The child backends are normal PostSharp Logging backends and you can still configure their options and verbosity as normal. Multiplexing works with all PostSharp Logging backends, including any backends you create yourself.

Let’s look at the code for the example I gave above. You want:

You can do this by creating and configuring each backend separately, and then adding them all to the multiplexer backend, and setting the multiplexer as the default backend:

SerilogLoggingBackend serilog = new SerilogLoggingBackend(...serilog configuration...);
serilog.DefaultVerbosity.SetMinimalLevel(LogLevel.Trace); // log everything

ConsoleLoggingBackend console = new ConsoleLoggingBackend();
console.DefaultVerbosity.SetMinimalLevel(LogLevel.None); // don't log stuff in general
console.DefaultVerbosity.SetMinimalLevelForNamespace(LogLevel.Trace, "MyApp1.FeedbackToUser"); // but log stuff in this namespace

Log.StartSession();
LoupeLoggingBackend loupe = new LoupeLoggingBackend();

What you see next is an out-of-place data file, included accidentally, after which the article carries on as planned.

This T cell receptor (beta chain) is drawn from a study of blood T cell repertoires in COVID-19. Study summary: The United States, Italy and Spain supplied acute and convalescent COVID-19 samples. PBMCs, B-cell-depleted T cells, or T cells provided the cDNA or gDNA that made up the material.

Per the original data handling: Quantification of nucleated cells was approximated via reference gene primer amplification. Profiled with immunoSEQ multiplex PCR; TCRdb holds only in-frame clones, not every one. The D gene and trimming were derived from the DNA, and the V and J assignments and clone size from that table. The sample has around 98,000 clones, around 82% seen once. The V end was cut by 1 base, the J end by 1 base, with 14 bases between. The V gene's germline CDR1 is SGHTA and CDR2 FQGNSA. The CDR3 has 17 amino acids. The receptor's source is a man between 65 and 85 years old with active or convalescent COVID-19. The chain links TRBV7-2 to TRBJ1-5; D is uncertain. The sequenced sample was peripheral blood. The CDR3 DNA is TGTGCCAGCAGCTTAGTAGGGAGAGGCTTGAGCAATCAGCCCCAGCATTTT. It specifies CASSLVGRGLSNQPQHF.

loupe.DefaultVerbosity.SetMinimalLevel(LogLevel.Error); // only send Error and Critical events

MultiplexerBackend multiplexer = new MultiplexerBackend(serilog, console, loupe);
LoggingServices.DefaultBackend = multiplexer; // send our logging events to all three backends

You can learn more about multiplexing in PostSharp in our documentation.

Conclusion

Logging code can be pervasive and difficult to change once in your codebase, but with log collecting, you don’t need to change it when you adopt PostSharp. You can supplement your existing logging with PostSharp automatic logging and they will work perfectly together.

The multiplexer enables several new scenarios, including sending your logging output to targets in different logging frameworks at the same time.

You can learn more about these new features, log collecting and the multiplexer, in our documentation.